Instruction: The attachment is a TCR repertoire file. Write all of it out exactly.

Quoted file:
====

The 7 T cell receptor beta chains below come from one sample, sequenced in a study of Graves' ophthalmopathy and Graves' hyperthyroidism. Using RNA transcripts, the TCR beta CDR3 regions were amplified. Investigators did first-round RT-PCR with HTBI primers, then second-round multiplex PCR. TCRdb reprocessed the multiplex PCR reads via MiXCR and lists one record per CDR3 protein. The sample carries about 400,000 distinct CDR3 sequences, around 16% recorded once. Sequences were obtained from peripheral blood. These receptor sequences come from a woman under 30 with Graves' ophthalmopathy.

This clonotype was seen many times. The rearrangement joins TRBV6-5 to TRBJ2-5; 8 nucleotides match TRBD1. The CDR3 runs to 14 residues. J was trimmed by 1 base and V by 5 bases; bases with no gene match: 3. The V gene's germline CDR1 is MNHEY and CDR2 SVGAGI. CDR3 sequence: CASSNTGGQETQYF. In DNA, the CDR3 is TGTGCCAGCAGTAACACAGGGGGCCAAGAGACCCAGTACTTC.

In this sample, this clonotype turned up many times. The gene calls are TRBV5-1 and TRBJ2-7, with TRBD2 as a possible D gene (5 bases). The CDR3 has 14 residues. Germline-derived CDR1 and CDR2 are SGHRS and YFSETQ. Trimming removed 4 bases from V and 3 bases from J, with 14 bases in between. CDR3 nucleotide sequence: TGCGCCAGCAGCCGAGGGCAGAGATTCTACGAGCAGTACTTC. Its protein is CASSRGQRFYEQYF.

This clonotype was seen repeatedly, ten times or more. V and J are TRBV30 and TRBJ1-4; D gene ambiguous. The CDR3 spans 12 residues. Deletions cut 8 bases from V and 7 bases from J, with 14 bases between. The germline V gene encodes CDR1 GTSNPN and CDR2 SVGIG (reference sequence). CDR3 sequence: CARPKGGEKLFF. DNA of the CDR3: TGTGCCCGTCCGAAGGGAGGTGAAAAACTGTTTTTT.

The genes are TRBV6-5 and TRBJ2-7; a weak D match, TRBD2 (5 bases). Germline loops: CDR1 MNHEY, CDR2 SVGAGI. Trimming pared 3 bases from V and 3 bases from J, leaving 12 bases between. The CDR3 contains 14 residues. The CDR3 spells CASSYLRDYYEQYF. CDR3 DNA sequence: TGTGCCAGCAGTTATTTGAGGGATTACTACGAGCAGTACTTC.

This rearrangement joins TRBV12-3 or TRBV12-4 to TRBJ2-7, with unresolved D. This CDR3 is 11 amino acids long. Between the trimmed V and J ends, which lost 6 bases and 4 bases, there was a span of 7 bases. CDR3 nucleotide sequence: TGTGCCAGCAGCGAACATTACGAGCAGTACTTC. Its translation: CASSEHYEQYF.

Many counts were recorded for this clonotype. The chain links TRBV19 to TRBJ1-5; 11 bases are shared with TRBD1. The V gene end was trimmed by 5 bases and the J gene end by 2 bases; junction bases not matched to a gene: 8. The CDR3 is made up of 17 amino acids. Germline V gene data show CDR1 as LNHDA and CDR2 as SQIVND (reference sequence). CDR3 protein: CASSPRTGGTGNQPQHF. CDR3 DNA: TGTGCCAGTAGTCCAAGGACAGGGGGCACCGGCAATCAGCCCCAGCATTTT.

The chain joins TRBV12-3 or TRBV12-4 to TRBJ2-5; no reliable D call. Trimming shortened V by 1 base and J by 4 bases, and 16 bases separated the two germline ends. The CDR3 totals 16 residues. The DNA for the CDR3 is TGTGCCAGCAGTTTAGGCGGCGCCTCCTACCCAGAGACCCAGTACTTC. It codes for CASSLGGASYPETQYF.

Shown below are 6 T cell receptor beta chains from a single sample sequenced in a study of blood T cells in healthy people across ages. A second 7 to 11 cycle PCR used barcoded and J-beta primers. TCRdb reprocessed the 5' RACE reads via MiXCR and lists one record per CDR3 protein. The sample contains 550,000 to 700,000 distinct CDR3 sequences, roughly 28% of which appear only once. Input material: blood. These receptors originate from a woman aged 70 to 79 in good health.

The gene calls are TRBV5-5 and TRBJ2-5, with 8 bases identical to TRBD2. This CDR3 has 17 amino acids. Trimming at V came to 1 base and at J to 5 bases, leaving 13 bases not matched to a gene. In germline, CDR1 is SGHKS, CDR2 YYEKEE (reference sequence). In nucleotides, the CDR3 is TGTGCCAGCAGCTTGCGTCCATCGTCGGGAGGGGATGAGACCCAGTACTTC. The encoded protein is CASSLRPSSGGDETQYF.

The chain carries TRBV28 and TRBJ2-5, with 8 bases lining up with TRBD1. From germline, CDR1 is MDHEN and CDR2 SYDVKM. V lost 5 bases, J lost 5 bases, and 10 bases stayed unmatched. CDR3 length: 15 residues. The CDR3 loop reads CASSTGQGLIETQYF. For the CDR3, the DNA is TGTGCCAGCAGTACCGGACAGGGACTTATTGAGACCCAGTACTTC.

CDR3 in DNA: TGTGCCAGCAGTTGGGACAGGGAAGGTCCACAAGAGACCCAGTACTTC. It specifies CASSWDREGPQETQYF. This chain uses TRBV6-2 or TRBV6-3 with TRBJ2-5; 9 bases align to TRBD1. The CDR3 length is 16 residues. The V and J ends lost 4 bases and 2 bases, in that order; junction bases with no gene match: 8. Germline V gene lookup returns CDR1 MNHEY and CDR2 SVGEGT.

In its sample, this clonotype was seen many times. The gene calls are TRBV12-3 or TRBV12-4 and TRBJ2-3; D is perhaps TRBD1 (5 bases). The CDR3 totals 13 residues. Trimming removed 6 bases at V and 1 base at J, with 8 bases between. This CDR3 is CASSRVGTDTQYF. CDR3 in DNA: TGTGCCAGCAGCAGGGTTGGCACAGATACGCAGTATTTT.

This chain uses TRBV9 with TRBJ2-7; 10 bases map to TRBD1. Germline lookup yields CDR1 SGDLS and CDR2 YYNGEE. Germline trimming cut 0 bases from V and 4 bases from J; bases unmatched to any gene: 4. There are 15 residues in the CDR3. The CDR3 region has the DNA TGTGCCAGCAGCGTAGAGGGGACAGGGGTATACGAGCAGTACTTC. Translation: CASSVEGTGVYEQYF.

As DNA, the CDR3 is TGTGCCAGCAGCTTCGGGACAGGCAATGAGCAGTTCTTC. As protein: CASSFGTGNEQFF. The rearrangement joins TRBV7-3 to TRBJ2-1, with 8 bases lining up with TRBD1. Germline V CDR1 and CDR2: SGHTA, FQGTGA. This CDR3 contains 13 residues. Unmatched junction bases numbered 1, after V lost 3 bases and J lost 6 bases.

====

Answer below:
The 7 T cell receptor beta chains below come from one sample, sequenced in a study of Graves' ophthalmopathy and Graves' hyperthyroidism. Using RNA transcripts, the TCR beta CDR3 regions were amplified. Investigators did first-round RT-PCR with HTBI primers, then second-round multiplex PCR. TCRdb reprocessed the multiplex PCR reads via MiXCR and lists one record per CDR3 protein. The sample carries about 400,000 distinct CDR3 sequences, around 16% recorded once. Sequences were obtained from peripheral blood. These receptor sequences come from a woman under 30 with Graves' ophthalmopathy.

This clonotype was seen many times. The rearrangement joins TRBV6-5 to TRBJ2-5; 8 nucleotides match TRBD1. The CDR3 runs to 14 residues. J was trimmed by 1 base and V by 5 bases; bases with no gene match: 3. The V gene's germline CDR1 is MNHEY and CDR2 SVGAGI. CDR3 sequence: CASSNTGGQETQYF. In DNA, the CDR3 is TGTGCCAGCAGTAACACAGGGGGCCAAGAGACCCAGTACTTC.

In this sample, this clonotype turned up many times. The gene calls are TRBV5-1 and TRBJ2-7, with TRBD2 as a possible D gene (5 bases). The CDR3 has 14 residues. Germline-derived CDR1 and CDR2 are SGHRS and YFSETQ. Trimming removed 4 bases from V and 3 bases from J, with 14 bases in between. CDR3 nucleotide sequence: TGCGCCAGCAGCCGAGGGCAGAGATTCTACGAGCAGTACTTC. Its protein is CASSRGQRFYEQYF.

This clonotype was seen repeatedly, ten times or more. V and J are TRBV30 and TRBJ1-4; D gene ambiguous. The CDR3 spans 12 residues. Deletions cut 8 bases from V and 7 bases from J, with 14 bases between. The germline V gene encodes CDR1 GTSNPN and CDR2 SVGIG (reference sequence). CDR3 sequence: CARPKGGEKLFF. DNA of the CDR3: TGTGCCCGTCCGAAGGGAGGTGAAAAACTGTTTTTT.

The genes are TRBV6-5 and TRBJ2-7; a weak D match, TRBD2 (5 bases). Germline loops: CDR1 MNHEY, CDR2 SVGAGI. Trimming pared 3 bases from V and 3 bases from J, leaving 12 bases between. The CDR3 contains 14 residues. The CDR3 spells CASSYLRDYYEQYF. CDR3 DNA sequence: TGTGCCAGCAGTTATTTGAGGGATTACTACGAGCAGTACTTC.

This rearrangement joins TRBV12-3 or TRBV12-4 to TRBJ2-7, with unresolved D. This CDR3 is 11 amino acids long. Between the trimmed V and J ends, which lost 6 bases and 4 bases, there was a span of 7 bases. CDR3 nucleotide sequence: TGTGCCAGCAGCGAACATTACGAGCAGTACTTC. Its translation: CASSEHYEQYF.

Many counts were recorded for this clonotype. The chain links TRBV19 to TRBJ1-5; 11 bases are shared with TRBD1. The V gene end was trimmed by 5 bases and the J gene end by 2 bases; junction bases not matched to a gene: 8. The CDR3 is made up of 17 amino acids. Germline V gene data show CDR1 as LNHDA and CDR2 as SQIVND (reference sequence). CDR3 protein: CASSPRTGGTGNQPQHF. CDR3 DNA: TGTGCCAGTAGTCCAAGGACAGGGGGCACCGGCAATCAGCCCCAGCATTTT.

The chain joins TRBV12-3 or TRBV12-4 to TRBJ2-5; no reliable D call. Trimming shortened V by 1 base and J by 4 bases, and 16 bases separated the two germline ends. The CDR3 totals 16 residues. The DNA for the CDR3 is TGTGCCAGCAGTTTAGGCGGCGCCTCCTACCCAGAGACCCAGTACTTC. It codes for CASSLGGASYPETQYF.

Shown below are 6 T cell receptor beta chains from a single sample sequenced in a study of blood T cells in healthy people across ages. A second 7 to 11 cycle PCR used barcoded and J-beta primers. TCRdb reprocessed the 5' RACE reads via MiXCR and lists one record per CDR3 protein. The sample contains 550,000 to 700,000 distinct CDR3 sequences, roughly 28% of which appear only once. Input material: blood. These receptors originate from a woman aged 70 to 79 in good health.

The gene calls are TRBV5-5 and TRBJ2-5, with 8 bases identical to TRBD2. This CDR3 has 17 amino acids. Trimming at V came to 1 base and at J to 5 bases, leaving 13 bases not matched to a gene. In germline, CDR1 is SGHKS, CDR2 YYEKEE (reference sequence). In nucleotides, the CDR3 is TGTGCCAGCAGCTTGCGTCCATCGTCGGGAGGGGATGAGACCCAGTACTTC. The encoded protein is CASSLRPSSGGDETQYF.

The chain carries TRBV28 and TRBJ2-5, with 8 bases lining up with TRBD1. From germline, CDR1 is MDHEN and CDR2 SYDVKM. V lost 5 bases, J lost 5 bases, and 10 bases stayed unmatched. CDR3 length: 15 residues. The CDR3 loop reads CASSTGQGLIETQYF. For the CDR3, the DNA is TGTGCCAGCAGTACCGGACAGGGACTTATTGAGACCCAGTACTTC.

CDR3 in DNA: TGTGCCAGCAGTTGGGACAGGGAAGGTCCACAAGAGACCCAGTACTTC. It specifies CASSWDREGPQETQYF. This chain uses TRBV6-2 or TRBV6-3 with TRBJ2-5; 9 bases align to TRBD1. The CDR3 length is 16 residues. The V and J ends lost 4 bases and 2 bases, in that order; junction bases with no gene match: 8. Germline V gene lookup returns CDR1 MNHEY and CDR2 SVGEGT.

In its sample, this clonotype was seen many times. The gene calls are TRBV12-3 or TRBV12-4 and TRBJ2-3; D is perhaps TRBD1 (5 bases). The CDR3 totals 13 residues. Trimming removed 6 bases at V and 1 base at J, with 8 bases between. This CDR3 is CASSRVGTDTQYF. CDR3 in DNA: TGTGCCAGCAGCAGGGTTGGCACAGATACGCAGTATTTT.

This chain uses TRBV9 with TRBJ2-7; 10 bases map to TRBD1. Germline lookup yields CDR1 SGDLS and CDR2 YYNGEE. Germline trimming cut 0 bases from V and 4 bases from J; bases unmatched to any gene: 4. There are 15 residues in the CDR3. The CDR3 region has the DNA TGTGCCAGCAGCGTAGAGGGGACAGGGGTATACGAGCAGTACTTC. Translation: CASSVEGTGVYEQYF.

As DNA, the CDR3 is TGTGCCAGCAGCTTCGGGACAGGCAATGAGCAGTTCTTC. As protein: CASSFGTGNEQFF. The rearrangement joins TRBV7-3 to TRBJ2-1, with 8 bases lining up with TRBD1. Germline V CDR1 and CDR2: SGHTA, FQGTGA. This CDR3 contains 13 residues. Unmatched junction bases numbered 1, after V lost 3 bases and J lost 6 bases.